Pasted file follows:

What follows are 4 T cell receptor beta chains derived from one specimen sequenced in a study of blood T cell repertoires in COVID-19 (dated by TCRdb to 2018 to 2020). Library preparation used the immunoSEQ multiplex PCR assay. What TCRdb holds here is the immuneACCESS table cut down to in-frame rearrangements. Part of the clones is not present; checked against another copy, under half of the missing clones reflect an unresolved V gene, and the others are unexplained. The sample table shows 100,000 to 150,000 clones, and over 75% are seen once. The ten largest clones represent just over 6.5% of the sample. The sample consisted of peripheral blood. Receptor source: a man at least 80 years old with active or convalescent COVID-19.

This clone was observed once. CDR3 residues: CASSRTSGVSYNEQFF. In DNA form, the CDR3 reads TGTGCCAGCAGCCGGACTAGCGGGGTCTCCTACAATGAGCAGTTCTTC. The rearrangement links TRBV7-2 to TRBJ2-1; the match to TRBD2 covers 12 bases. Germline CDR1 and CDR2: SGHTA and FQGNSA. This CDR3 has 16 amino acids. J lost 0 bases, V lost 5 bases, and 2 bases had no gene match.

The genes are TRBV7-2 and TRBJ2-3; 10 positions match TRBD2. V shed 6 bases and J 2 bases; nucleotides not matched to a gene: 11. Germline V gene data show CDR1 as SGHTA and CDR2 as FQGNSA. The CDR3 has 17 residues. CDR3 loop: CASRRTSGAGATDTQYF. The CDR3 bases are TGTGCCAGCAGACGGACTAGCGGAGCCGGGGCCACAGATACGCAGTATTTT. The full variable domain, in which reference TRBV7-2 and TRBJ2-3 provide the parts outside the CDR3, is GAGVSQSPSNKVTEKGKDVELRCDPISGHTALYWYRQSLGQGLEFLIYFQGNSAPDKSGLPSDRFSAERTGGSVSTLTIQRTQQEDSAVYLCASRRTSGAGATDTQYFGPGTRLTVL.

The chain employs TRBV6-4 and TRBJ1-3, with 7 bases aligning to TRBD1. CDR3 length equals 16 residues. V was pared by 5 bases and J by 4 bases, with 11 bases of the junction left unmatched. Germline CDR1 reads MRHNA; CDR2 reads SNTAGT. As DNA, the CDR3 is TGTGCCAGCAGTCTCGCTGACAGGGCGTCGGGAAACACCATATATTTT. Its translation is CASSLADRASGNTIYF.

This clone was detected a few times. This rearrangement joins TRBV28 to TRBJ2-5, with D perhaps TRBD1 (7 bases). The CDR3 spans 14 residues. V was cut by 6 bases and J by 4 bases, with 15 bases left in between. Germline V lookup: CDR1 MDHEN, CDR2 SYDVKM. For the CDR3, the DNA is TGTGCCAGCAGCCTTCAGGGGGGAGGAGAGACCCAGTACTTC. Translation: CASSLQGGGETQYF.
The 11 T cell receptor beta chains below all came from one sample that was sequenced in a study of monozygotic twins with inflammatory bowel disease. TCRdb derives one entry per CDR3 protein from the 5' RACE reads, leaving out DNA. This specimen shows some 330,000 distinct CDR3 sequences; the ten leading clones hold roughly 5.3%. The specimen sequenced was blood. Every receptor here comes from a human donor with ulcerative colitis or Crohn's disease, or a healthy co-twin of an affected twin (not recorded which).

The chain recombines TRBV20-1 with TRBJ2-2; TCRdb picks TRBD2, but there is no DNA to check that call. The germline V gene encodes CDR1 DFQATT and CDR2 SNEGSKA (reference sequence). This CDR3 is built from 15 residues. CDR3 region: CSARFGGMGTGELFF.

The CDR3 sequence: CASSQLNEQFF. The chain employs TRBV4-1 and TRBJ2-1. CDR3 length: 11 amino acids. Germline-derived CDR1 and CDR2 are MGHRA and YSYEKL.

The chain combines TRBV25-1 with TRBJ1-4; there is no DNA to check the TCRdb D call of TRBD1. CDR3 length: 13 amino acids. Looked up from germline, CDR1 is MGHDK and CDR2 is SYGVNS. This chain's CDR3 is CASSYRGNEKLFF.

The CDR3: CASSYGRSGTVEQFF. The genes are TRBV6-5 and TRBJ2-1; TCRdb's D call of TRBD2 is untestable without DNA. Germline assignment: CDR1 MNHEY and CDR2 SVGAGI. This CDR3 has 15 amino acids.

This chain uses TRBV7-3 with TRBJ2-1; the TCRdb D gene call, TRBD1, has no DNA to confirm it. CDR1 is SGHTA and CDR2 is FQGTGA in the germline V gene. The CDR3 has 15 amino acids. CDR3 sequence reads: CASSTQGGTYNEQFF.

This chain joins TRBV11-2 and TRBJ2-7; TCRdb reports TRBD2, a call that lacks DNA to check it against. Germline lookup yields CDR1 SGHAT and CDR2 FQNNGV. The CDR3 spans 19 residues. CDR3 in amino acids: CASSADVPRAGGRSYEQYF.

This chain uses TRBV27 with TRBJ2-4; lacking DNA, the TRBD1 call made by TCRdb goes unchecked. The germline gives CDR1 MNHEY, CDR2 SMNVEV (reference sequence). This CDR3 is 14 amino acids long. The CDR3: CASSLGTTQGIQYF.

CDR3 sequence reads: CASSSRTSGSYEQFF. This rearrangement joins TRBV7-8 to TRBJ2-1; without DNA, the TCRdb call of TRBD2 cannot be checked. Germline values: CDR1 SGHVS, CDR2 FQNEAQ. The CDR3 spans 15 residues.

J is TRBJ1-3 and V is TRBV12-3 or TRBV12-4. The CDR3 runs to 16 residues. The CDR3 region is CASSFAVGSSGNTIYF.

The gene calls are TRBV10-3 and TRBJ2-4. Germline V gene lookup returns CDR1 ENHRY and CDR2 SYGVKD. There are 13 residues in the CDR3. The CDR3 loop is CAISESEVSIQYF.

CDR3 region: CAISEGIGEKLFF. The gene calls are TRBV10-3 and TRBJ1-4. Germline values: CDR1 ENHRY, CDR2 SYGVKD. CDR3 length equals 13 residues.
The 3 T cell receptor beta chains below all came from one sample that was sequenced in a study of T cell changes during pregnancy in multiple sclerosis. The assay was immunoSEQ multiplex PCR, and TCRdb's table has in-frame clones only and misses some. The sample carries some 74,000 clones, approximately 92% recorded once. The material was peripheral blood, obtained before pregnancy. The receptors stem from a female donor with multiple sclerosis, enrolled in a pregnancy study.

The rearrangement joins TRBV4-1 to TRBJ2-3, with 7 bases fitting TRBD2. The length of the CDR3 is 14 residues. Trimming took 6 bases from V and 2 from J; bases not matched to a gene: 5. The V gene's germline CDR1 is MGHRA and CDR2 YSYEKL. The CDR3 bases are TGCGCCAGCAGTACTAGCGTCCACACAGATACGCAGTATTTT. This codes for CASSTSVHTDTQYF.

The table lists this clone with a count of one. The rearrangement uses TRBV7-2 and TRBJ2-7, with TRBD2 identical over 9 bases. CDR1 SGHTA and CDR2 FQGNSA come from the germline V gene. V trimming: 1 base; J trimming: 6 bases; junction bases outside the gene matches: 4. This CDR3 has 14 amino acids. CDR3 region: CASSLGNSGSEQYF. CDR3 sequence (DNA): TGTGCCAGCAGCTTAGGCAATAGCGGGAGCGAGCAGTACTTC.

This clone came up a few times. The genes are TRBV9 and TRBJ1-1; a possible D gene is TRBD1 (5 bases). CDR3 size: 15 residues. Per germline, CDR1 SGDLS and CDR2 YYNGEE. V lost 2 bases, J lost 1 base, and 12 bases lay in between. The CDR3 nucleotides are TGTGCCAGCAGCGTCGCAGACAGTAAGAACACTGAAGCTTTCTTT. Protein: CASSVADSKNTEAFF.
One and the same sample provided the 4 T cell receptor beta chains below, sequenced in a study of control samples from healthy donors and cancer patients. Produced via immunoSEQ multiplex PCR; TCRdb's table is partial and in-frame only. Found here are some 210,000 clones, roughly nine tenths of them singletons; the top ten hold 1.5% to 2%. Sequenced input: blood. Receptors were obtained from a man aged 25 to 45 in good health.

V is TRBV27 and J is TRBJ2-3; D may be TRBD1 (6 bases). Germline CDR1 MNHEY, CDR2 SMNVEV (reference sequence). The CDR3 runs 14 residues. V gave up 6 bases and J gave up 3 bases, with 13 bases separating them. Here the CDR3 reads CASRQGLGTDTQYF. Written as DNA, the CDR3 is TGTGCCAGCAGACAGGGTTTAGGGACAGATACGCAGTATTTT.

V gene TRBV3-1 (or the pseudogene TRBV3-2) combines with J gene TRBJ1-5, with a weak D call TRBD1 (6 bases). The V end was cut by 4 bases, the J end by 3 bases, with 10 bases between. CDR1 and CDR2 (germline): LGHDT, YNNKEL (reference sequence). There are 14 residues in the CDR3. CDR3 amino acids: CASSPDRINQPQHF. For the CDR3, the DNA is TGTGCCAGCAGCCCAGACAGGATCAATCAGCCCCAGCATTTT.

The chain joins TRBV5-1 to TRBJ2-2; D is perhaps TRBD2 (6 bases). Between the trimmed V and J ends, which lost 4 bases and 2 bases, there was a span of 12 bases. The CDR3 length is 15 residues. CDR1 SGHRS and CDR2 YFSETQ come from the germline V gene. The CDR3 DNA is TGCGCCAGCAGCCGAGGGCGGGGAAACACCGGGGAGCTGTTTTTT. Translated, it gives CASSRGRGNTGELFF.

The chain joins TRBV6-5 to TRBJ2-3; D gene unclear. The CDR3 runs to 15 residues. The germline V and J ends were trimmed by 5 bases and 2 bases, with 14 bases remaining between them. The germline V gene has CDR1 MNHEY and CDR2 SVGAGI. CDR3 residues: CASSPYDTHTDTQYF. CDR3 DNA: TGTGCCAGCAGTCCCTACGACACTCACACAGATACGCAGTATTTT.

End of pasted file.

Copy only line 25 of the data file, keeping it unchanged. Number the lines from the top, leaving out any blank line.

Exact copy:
The chain joins TRBV5-1 to TRBJ2-2; D is perhaps TRBD2 (6 bases). Between the trimmed V and J ends, which lost 4 bases and 2 bases, there was a span of 12 bases. The CDR3 length is 15 residues. CDR1 SGHRS and CDR2 YFSETQ come from the germline V gene. The CDR3 DNA is TGCGCCAGCAGCCGAGGGCGGGGAAACACCGGGGAGCTGTTTTTT. Translated, it gives CASSRGRGNTGELFF.